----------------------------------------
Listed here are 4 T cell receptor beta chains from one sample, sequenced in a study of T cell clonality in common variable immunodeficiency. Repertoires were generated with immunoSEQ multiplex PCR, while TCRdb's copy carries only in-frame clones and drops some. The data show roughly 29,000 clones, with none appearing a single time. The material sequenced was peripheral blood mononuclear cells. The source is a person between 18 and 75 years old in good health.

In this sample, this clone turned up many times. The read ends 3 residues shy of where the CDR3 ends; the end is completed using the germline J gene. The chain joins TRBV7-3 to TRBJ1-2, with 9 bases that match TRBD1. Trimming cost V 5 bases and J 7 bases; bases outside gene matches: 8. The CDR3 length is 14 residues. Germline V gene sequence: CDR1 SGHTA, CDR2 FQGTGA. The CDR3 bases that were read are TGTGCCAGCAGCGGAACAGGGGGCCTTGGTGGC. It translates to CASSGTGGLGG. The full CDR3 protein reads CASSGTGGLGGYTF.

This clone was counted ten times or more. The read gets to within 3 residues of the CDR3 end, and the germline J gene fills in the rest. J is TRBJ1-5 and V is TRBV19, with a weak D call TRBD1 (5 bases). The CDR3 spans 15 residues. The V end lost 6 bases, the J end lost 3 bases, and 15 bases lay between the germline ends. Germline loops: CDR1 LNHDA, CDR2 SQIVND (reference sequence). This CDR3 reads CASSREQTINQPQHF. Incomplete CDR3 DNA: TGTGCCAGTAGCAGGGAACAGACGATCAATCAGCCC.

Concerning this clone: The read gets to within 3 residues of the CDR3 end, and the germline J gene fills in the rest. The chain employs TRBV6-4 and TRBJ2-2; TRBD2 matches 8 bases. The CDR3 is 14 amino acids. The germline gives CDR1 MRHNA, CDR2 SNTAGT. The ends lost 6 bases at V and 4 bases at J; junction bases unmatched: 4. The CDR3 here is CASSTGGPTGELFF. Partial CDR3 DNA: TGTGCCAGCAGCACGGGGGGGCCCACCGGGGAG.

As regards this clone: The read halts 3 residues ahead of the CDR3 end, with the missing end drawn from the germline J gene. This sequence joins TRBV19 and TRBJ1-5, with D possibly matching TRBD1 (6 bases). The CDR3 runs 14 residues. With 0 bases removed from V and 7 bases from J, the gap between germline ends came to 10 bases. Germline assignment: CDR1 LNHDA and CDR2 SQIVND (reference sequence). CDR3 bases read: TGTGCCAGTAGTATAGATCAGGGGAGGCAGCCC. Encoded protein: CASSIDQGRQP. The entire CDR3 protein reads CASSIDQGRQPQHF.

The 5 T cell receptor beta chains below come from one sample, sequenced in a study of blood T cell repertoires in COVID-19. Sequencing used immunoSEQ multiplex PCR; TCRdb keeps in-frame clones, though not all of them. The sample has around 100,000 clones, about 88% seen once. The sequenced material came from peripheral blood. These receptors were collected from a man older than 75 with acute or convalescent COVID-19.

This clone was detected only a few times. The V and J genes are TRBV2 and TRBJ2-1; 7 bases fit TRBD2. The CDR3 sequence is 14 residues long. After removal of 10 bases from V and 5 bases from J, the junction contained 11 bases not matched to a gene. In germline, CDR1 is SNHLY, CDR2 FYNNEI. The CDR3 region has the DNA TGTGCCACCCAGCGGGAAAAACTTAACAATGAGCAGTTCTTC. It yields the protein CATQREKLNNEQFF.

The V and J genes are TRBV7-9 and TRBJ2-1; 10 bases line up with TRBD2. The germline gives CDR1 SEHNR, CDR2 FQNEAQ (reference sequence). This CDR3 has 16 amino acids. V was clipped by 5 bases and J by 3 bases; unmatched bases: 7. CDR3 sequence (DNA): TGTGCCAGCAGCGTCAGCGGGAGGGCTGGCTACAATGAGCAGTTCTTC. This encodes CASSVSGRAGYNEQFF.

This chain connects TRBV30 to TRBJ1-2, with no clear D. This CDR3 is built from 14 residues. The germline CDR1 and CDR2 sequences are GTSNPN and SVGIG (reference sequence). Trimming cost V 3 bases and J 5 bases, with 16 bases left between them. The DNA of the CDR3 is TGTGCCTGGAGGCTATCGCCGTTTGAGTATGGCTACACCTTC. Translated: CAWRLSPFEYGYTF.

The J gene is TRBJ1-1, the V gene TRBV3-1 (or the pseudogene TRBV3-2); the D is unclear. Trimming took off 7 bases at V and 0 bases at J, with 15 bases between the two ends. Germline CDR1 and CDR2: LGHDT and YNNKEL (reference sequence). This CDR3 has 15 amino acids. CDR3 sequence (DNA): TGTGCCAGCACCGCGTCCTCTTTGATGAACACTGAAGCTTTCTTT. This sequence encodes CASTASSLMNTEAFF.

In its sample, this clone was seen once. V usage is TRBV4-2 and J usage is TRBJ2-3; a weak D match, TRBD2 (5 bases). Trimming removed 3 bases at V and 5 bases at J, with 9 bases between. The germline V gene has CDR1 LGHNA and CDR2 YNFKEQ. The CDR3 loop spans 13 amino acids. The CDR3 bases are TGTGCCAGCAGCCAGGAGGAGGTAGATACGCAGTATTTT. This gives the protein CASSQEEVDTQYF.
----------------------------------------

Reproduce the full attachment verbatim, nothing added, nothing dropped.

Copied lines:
Listed here are 4 T cell receptor beta chains from one sample, sequenced in a study of T cell clonality in common variable immunodeficiency. Repertoires were generated with immunoSEQ multiplex PCR, while TCRdb's copy carries only in-frame clones and drops some. The data show roughly 29,000 clones, with none appearing a single time. The material sequenced was peripheral blood mononuclear cells. The source is a person between 18 and 75 years old in good health.

In this sample, this clone turned up many times. The read ends 3 residues shy of where the CDR3 ends; the end is completed using the germline J gene. The chain joins TRBV7-3 to TRBJ1-2, with 9 bases that match TRBD1. Trimming cost V 5 bases and J 7 bases; bases outside gene matches: 8. The CDR3 length is 14 residues. Germline V gene sequence: CDR1 SGHTA, CDR2 FQGTGA. The CDR3 bases that were read are TGTGCCAGCAGCGGAACAGGGGGCCTTGGTGGC. It translates to CASSGTGGLGG. The full CDR3 protein reads CASSGTGGLGGYTF.

This clone was counted ten times or more. The read gets to within 3 residues of the CDR3 end, and the germline J gene fills in the rest. J is TRBJ1-5 and V is TRBV19, with a weak D call TRBD1 (5 bases). The CDR3 spans 15 residues. The V end lost 6 bases, the J end lost 3 bases, and 15 bases lay between the germline ends. Germline loops: CDR1 LNHDA, CDR2 SQIVND (reference sequence). This CDR3 reads CASSREQTINQPQHF. Incomplete CDR3 DNA: TGTGCCAGTAGCAGGGAACAGACGATCAATCAGCCC.

Concerning this clone: The read gets to within 3 residues of the CDR3 end, and the germline J gene fills in the rest. The chain employs TRBV6-4 and TRBJ2-2; TRBD2 matches 8 bases. The CDR3 is 14 amino acids. The germline gives CDR1 MRHNA, CDR2 SNTAGT. The ends lost 6 bases at V and 4 bases at J; junction bases unmatched: 4. The CDR3 here is CASSTGGPTGELFF. Partial CDR3 DNA: TGTGCCAGCAGCACGGGGGGGCCCACCGGGGAG.

As regards this clone: The read halts 3 residues ahead of the CDR3 end, with the missing end drawn from the germline J gene. This sequence joins TRBV19 and TRBJ1-5, with D possibly matching TRBD1 (6 bases). The CDR3 runs 14 residues. With 0 bases removed from V and 7 bases from J, the gap between germline ends came to 10 bases. Germline assignment: CDR1 LNHDA and CDR2 SQIVND (reference sequence). CDR3 bases read: TGTGCCAGTAGTATAGATCAGGGGAGGCAGCCC. Encoded protein: CASSIDQGRQP. The entire CDR3 protein reads CASSIDQGRQPQHF.

The 5 T cell receptor beta chains below come from one sample, sequenced in a study of blood T cell repertoires in COVID-19. Sequencing used immunoSEQ multiplex PCR; TCRdb keeps in-frame clones, though not all of them. The sample has around 100,000 clones, about 88% seen once. The sequenced material came from peripheral blood. These receptors were collected from a man older than 75 with acute or convalescent COVID-19.

This clone was detected only a few times. The V and J genes are TRBV2 and TRBJ2-1; 7 bases fit TRBD2. The CDR3 sequence is 14 residues long. After removal of 10 bases from V and 5 bases from J, the junction contained 11 bases not matched to a gene. In germline, CDR1 is SNHLY, CDR2 FYNNEI. The CDR3 region has the DNA TGTGCCACCCAGCGGGAAAAACTTAACAATGAGCAGTTCTTC. It yields the protein CATQREKLNNEQFF.

The V and J genes are TRBV7-9 and TRBJ2-1; 10 bases line up with TRBD2. The germline gives CDR1 SEHNR, CDR2 FQNEAQ (reference sequence). This CDR3 has 16 amino acids. V was clipped by 5 bases and J by 3 bases; unmatched bases: 7. CDR3 sequence (DNA): TGTGCCAGCAGCGTCAGCGGGAGGGCTGGCTACAATGAGCAGTTCTTC. This encodes CASSVSGRAGYNEQFF.

This chain connects TRBV30 to TRBJ1-2, with no clear D. This CDR3 is built from 14 residues. The germline CDR1 and CDR2 sequences are GTSNPN and SVGIG (reference sequence). Trimming cost V 3 bases and J 5 bases, with 16 bases left between them. The DNA of the CDR3 is TGTGCCTGGAGGCTATCGCCGTTTGAGTATGGCTACACCTTC. Translated: CAWRLSPFEYGYTF.

The J gene is TRBJ1-1, the V gene TRBV3-1 (or the pseudogene TRBV3-2); the D is unclear. Trimming took off 7 bases at V and 0 bases at J, with 15 bases between the two ends. Germline CDR1 and CDR2: LGHDT and YNNKEL (reference sequence). This CDR3 has 15 amino acids. CDR3 sequence (DNA): TGTGCCAGCACCGCGTCCTCTTTGATGAACACTGAAGCTTTCTTT. This sequence encodes CASTASSLMNTEAFF.

In its sample, this clone was seen once. V usage is TRBV4-2 and J usage is TRBJ2-3; a weak D match, TRBD2 (5 bases). Trimming removed 3 bases at V and 5 bases at J, with 9 bases between. The germline V gene has CDR1 LGHNA and CDR2 YNFKEQ. The CDR3 loop spans 13 amino acids. The CDR3 bases are TGTGCCAGCAGCCAGGAGGAGGTAGATACGCAGTATTTT. This gives the protein CASSQEEVDTQYF.